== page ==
Contemporary Questions Surrounding the Constitutional Amending Process

By John R. Vile | Go to book overview
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Ackerman, Bruce: arguments for unlimitable convention addressed by Van Alstyne, 63; book and background, 79; critique of parliamentary democracy, 83; critiqued by Amar, 110-11; dualist democracy advocated, 79-80; evaluation and analysis of, 84-88; idea of multigenerational synthesis, 80; idea of private citizenship, 83; periods of higher lawmaking identified, 80, 83; problem of synthesis, 81-82; proposed new amending process, 84, 87; proposed new Bill of Rights, 84, 87; transformative amendments, 81; views different from Amar's, 102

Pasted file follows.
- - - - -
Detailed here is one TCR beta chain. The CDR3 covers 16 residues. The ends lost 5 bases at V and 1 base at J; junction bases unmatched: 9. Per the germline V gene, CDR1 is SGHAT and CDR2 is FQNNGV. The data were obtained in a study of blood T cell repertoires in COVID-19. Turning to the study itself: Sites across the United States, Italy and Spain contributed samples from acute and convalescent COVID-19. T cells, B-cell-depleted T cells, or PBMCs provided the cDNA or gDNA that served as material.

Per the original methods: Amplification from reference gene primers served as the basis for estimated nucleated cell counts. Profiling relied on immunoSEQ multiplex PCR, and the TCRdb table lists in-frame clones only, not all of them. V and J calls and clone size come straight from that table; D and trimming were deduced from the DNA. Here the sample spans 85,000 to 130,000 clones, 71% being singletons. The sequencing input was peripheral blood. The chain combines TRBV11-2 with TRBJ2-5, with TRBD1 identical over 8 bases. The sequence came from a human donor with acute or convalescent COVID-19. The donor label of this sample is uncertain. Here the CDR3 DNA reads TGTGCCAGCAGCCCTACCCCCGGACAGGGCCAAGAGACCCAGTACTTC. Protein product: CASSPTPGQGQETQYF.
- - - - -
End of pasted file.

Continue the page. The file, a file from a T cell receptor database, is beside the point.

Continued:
Amar, Akil Reed: analysis of Pendelton's arguments, 103-4; arguments from Article VII, 105-6; arguments from other parts of Constitution, 107-8; "clever bundling" explained, 14n.29; critique of Ely, Bickel, Black, and Ackerman, 110-12; difficulties with his hypotheticals, 101-2; failure to address federalism issue adequately, 111; interpretations of the entrenchment clauses, 109-10; possible application of views to legislating, 115-16; possible consequences of accepting extraconstitutional change, 112-14; tension between view of popular sovereignty and natural rights, 114- 15; views on Constitutional Convention of 1787, 98-99, 102-5; views on extraconstitutional methods of amendment, 97, 108 amending process, difficulty of, 52, 146, 149n.56. See also individual amendments
American Bar Association, 55, 60
Aquinas, Thomas, 124n.130
Arendt, Hannah, 82
Article V (U. S. Constitution): antecedents, 1; origins of, 2-3; text of, 11n.8
Article VII (U.S. Constitution), 105-6
Articles of Confederation: amending process of, consistent with state sovereignty, 2; constitutional provisions of, 12nn.14, 15, 119 n.41; disregarded in writing Constitution, 85, 102; new


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